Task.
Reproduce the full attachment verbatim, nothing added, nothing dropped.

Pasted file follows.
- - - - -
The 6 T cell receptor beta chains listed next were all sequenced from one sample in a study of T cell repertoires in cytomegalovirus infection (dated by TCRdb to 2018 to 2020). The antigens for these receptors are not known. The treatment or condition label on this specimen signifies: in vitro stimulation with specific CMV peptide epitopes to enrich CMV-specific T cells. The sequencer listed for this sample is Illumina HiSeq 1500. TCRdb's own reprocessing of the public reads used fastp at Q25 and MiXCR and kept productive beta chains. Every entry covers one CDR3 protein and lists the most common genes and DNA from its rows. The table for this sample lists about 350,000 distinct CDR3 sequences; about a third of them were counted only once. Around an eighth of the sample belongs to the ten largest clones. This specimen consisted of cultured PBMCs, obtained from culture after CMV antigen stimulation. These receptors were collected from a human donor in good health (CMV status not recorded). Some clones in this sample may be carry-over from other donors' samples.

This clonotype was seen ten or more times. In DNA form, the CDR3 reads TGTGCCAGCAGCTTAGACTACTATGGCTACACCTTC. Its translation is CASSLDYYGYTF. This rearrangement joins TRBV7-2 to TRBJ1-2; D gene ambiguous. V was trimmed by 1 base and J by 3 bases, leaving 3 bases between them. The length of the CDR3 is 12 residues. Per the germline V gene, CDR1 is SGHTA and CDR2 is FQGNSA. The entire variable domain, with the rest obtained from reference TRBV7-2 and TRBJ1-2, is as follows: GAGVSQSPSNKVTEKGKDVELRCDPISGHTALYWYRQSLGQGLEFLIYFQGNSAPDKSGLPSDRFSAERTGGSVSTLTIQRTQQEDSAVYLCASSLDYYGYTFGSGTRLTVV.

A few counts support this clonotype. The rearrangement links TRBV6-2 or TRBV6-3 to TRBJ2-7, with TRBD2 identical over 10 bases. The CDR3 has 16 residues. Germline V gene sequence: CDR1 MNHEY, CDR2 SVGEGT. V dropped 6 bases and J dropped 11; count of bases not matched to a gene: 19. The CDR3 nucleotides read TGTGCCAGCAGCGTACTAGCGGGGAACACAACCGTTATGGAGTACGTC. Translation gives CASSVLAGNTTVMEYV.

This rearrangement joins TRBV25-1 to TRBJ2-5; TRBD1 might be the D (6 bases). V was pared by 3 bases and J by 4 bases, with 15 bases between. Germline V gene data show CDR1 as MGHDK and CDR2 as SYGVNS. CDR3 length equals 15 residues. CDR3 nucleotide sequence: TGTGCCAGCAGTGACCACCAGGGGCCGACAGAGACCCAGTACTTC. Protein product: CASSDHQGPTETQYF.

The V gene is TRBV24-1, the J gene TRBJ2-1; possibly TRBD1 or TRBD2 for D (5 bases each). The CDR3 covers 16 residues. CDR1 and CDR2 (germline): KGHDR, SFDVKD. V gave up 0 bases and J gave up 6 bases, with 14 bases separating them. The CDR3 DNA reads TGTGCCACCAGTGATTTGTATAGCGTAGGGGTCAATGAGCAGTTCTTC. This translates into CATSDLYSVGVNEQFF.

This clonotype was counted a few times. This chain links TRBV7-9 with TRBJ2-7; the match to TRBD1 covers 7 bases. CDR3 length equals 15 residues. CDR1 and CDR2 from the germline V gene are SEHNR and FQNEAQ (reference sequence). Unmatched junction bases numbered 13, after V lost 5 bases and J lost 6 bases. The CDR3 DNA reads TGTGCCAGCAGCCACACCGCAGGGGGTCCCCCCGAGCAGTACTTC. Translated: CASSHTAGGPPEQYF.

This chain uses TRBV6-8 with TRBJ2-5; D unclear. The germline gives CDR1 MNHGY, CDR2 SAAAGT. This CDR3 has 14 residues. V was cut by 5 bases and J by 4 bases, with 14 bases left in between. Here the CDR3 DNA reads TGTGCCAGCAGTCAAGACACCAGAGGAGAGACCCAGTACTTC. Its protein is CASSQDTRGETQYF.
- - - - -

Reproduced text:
The 6 T cell receptor beta chains listed next were all sequenced from one sample in a study of T cell repertoires in cytomegalovirus infection (dated by TCRdb to 2018 to 2020). The antigens for these receptors are not known. The treatment or condition label on this specimen signifies: in vitro stimulation with specific CMV peptide epitopes to enrich CMV-specific T cells. The sequencer listed for this sample is Illumina HiSeq 1500. TCRdb's own reprocessing of the public reads used fastp at Q25 and MiXCR and kept productive beta chains. Every entry covers one CDR3 protein and lists the most common genes and DNA from its rows. The table for this sample lists about 350,000 distinct CDR3 sequences; about a third of them were counted only once. Around an eighth of the sample belongs to the ten largest clones. This specimen consisted of cultured PBMCs, obtained from culture after CMV antigen stimulation. These receptors were collected from a human donor in good health (CMV status not recorded). Some clones in this sample may be carry-over from other donors' samples.

This clonotype was seen ten or more times. In DNA form, the CDR3 reads TGTGCCAGCAGCTTAGACTACTATGGCTACACCTTC. Its translation is CASSLDYYGYTF. This rearrangement joins TRBV7-2 to TRBJ1-2; D gene ambiguous. V was trimmed by 1 base and J by 3 bases, leaving 3 bases between them. The length of the CDR3 is 12 residues. Per the germline V gene, CDR1 is SGHTA and CDR2 is FQGNSA. The entire variable domain, with the rest obtained from reference TRBV7-2 and TRBJ1-2, is as follows: GAGVSQSPSNKVTEKGKDVELRCDPISGHTALYWYRQSLGQGLEFLIYFQGNSAPDKSGLPSDRFSAERTGGSVSTLTIQRTQQEDSAVYLCASSLDYYGYTFGSGTRLTVV.

A few counts support this clonotype. The rearrangement links TRBV6-2 or TRBV6-3 to TRBJ2-7, with TRBD2 identical over 10 bases. The CDR3 has 16 residues. Germline V gene sequence: CDR1 MNHEY, CDR2 SVGEGT. V dropped 6 bases and J dropped 11; count of bases not matched to a gene: 19. The CDR3 nucleotides read TGTGCCAGCAGCGTACTAGCGGGGAACACAACCGTTATGGAGTACGTC. Translation gives CASSVLAGNTTVMEYV.

This rearrangement joins TRBV25-1 to TRBJ2-5; TRBD1 might be the D (6 bases). V was pared by 3 bases and J by 4 bases, with 15 bases between. Germline V gene data show CDR1 as MGHDK and CDR2 as SYGVNS. CDR3 length equals 15 residues. CDR3 nucleotide sequence: TGTGCCAGCAGTGACCACCAGGGGCCGACAGAGACCCAGTACTTC. Protein product: CASSDHQGPTETQYF.

The V gene is TRBV24-1, the J gene TRBJ2-1; possibly TRBD1 or TRBD2 for D (5 bases each). The CDR3 covers 16 residues. CDR1 and CDR2 (germline): KGHDR, SFDVKD. V gave up 0 bases and J gave up 6 bases, with 14 bases separating them. The CDR3 DNA reads TGTGCCACCAGTGATTTGTATAGCGTAGGGGTCAATGAGCAGTTCTTC. This translates into CATSDLYSVGVNEQFF.

This clonotype was counted a few times. This chain links TRBV7-9 with TRBJ2-7; the match to TRBD1 covers 7 bases. CDR3 length equals 15 residues. CDR1 and CDR2 from the germline V gene are SEHNR and FQNEAQ (reference sequence). Unmatched junction bases numbered 13, after V lost 5 bases and J lost 6 bases. The CDR3 DNA reads TGTGCCAGCAGCCACACCGCAGGGGGTCCCCCCGAGCAGTACTTC. Translated: CASSHTAGGPPEQYF.

This chain uses TRBV6-8 with TRBJ2-5; D unclear. The germline gives CDR1 MNHGY, CDR2 SAAAGT. This CDR3 has 14 residues. V was cut by 5 bases and J by 4 bases, with 14 bases left in between. Here the CDR3 DNA reads TGTGCCAGCAGTCAAGACACCAGAGGAGAGACCCAGTACTTC. Its protein is CASSQDTRGETQYF.